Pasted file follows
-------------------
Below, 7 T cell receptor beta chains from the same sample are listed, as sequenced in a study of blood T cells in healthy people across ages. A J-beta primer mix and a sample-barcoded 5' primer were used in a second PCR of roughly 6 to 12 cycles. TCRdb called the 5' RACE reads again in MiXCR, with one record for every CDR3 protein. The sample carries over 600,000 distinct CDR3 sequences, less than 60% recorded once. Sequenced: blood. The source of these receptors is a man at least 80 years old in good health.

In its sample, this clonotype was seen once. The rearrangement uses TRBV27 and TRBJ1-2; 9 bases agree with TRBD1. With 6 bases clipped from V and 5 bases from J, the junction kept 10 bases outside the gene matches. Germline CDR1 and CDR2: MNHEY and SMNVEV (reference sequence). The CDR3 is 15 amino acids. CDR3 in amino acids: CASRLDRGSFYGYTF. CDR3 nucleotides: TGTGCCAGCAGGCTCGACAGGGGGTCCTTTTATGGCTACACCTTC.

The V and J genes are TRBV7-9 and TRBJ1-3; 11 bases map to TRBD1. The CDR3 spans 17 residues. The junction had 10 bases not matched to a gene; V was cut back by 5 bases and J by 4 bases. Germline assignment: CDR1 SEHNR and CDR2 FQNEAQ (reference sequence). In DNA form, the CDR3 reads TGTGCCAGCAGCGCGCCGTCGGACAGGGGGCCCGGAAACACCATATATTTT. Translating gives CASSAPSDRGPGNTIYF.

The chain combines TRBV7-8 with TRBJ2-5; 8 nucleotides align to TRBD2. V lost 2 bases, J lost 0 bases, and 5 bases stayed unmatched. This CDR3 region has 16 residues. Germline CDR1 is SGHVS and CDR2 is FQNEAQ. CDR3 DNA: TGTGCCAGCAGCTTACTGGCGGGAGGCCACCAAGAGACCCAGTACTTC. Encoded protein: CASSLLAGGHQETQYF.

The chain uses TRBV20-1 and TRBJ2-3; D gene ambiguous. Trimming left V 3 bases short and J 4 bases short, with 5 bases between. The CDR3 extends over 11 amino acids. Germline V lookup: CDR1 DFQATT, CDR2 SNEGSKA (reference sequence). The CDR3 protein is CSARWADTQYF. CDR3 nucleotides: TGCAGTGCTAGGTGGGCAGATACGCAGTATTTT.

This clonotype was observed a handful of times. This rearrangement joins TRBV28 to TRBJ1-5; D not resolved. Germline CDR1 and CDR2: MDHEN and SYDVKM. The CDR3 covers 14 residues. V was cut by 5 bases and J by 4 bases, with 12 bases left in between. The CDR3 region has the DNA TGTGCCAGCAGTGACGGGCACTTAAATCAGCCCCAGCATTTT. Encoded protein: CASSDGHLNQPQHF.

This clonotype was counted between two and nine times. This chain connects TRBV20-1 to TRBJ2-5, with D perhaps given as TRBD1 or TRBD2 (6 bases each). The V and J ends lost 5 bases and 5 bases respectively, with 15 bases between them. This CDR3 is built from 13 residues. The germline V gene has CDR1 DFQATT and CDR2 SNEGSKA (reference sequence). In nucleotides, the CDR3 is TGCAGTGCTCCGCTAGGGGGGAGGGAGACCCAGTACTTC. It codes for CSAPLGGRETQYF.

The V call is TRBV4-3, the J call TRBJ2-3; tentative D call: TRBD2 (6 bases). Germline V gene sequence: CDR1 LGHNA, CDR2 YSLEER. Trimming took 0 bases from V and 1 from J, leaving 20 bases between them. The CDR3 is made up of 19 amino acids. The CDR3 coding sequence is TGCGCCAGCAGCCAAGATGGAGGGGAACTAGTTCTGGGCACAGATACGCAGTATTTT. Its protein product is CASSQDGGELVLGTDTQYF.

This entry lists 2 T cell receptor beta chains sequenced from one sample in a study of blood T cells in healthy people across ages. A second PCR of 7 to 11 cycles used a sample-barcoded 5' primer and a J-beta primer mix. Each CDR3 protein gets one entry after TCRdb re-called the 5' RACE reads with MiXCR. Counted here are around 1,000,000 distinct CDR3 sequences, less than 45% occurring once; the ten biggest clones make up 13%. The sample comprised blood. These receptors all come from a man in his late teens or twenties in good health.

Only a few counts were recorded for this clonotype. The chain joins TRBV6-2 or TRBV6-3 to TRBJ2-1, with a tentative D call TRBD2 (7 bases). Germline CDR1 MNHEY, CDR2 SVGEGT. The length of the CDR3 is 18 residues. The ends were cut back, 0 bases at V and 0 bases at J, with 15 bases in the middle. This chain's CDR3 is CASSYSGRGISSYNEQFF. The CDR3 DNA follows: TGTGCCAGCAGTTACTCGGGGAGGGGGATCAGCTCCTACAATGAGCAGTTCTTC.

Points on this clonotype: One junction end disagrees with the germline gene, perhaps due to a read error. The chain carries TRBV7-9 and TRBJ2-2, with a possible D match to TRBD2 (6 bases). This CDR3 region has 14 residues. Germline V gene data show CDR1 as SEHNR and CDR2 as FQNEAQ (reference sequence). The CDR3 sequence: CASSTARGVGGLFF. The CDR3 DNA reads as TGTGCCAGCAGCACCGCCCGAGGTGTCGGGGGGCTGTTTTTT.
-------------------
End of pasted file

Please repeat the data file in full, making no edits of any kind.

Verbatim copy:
Below, 7 T cell receptor beta chains from the same sample are listed, as sequenced in a study of blood T cells in healthy people across ages. A J-beta primer mix and a sample-barcoded 5' primer were used in a second PCR of roughly 6 to 12 cycles. TCRdb called the 5' RACE reads again in MiXCR, with one record for every CDR3 protein. The sample carries over 600,000 distinct CDR3 sequences, less than 60% recorded once. Sequenced: blood. The source of these receptors is a man at least 80 years old in good health.

In its sample, this clonotype was seen once. The rearrangement uses TRBV27 and TRBJ1-2; 9 bases agree with TRBD1. With 6 bases clipped from V and 5 bases from J, the junction kept 10 bases outside the gene matches. Germline CDR1 and CDR2: MNHEY and SMNVEV (reference sequence). The CDR3 is 15 amino acids. CDR3 in amino acids: CASRLDRGSFYGYTF. CDR3 nucleotides: TGTGCCAGCAGGCTCGACAGGGGGTCCTTTTATGGCTACACCTTC.

The V and J genes are TRBV7-9 and TRBJ1-3; 11 bases map to TRBD1. The CDR3 spans 17 residues. The junction had 10 bases not matched to a gene; V was cut back by 5 bases and J by 4 bases. Germline assignment: CDR1 SEHNR and CDR2 FQNEAQ (reference sequence). In DNA form, the CDR3 reads TGTGCCAGCAGCGCGCCGTCGGACAGGGGGCCCGGAAACACCATATATTTT. Translating gives CASSAPSDRGPGNTIYF.

The chain combines TRBV7-8 with TRBJ2-5; 8 nucleotides align to TRBD2. V lost 2 bases, J lost 0 bases, and 5 bases stayed unmatched. This CDR3 region has 16 residues. Germline CDR1 is SGHVS and CDR2 is FQNEAQ. CDR3 DNA: TGTGCCAGCAGCTTACTGGCGGGAGGCCACCAAGAGACCCAGTACTTC. Encoded protein: CASSLLAGGHQETQYF.

The chain uses TRBV20-1 and TRBJ2-3; D gene ambiguous. Trimming left V 3 bases short and J 4 bases short, with 5 bases between. The CDR3 extends over 11 amino acids. Germline V lookup: CDR1 DFQATT, CDR2 SNEGSKA (reference sequence). The CDR3 protein is CSARWADTQYF. CDR3 nucleotides: TGCAGTGCTAGGTGGGCAGATACGCAGTATTTT.

This clonotype was observed a handful of times. This rearrangement joins TRBV28 to TRBJ1-5; D not resolved. Germline CDR1 and CDR2: MDHEN and SYDVKM. The CDR3 covers 14 residues. V was cut by 5 bases and J by 4 bases, with 12 bases left in between. The CDR3 region has the DNA TGTGCCAGCAGTGACGGGCACTTAAATCAGCCCCAGCATTTT. Encoded protein: CASSDGHLNQPQHF.

This clonotype was counted between two and nine times. This chain connects TRBV20-1 to TRBJ2-5, with D perhaps given as TRBD1 or TRBD2 (6 bases each). The V and J ends lost 5 bases and 5 bases respectively, with 15 bases between them. This CDR3 is built from 13 residues. The germline V gene has CDR1 DFQATT and CDR2 SNEGSKA (reference sequence). In nucleotides, the CDR3 is TGCAGTGCTCCGCTAGGGGGGAGGGAGACCCAGTACTTC. It codes for CSAPLGGRETQYF.

The V call is TRBV4-3, the J call TRBJ2-3; tentative D call: TRBD2 (6 bases). Germline V gene sequence: CDR1 LGHNA, CDR2 YSLEER. Trimming took 0 bases from V and 1 from J, leaving 20 bases between them. The CDR3 is made up of 19 amino acids. The CDR3 coding sequence is TGCGCCAGCAGCCAAGATGGAGGGGAACTAGTTCTGGGCACAGATACGCAGTATTTT. Its protein product is CASSQDGGELVLGTDTQYF.

This entry lists 2 T cell receptor beta chains sequenced from one sample in a study of blood T cells in healthy people across ages. A second PCR of 7 to 11 cycles used a sample-barcoded 5' primer and a J-beta primer mix. Each CDR3 protein gets one entry after TCRdb re-called the 5' RACE reads with MiXCR. Counted here are around 1,000,000 distinct CDR3 sequences, less than 45% occurring once; the ten biggest clones make up 13%. The sample comprised blood. These receptors all come from a man in his late teens or twenties in good health.

Only a few counts were recorded for this clonotype. The chain joins TRBV6-2 or TRBV6-3 to TRBJ2-1, with a tentative D call TRBD2 (7 bases). Germline CDR1 MNHEY, CDR2 SVGEGT. The length of the CDR3 is 18 residues. The ends were cut back, 0 bases at V and 0 bases at J, with 15 bases in the middle. This chain's CDR3 is CASSYSGRGISSYNEQFF. The CDR3 DNA follows: TGTGCCAGCAGTTACTCGGGGAGGGGGATCAGCTCCTACAATGAGCAGTTCTTC.

Points on this clonotype: One junction end disagrees with the germline gene, perhaps due to a read error. The chain carries TRBV7-9 and TRBJ2-2, with a possible D match to TRBD2 (6 bases). This CDR3 region has 14 residues. Germline V gene data show CDR1 as SEHNR and CDR2 as FQNEAQ (reference sequence). The CDR3 sequence: CASSTARGVGGLFF. The CDR3 DNA reads as TGTGCCAGCAGCACCGCCCGAGGTGTCGGGGGGCTGTTTTTT.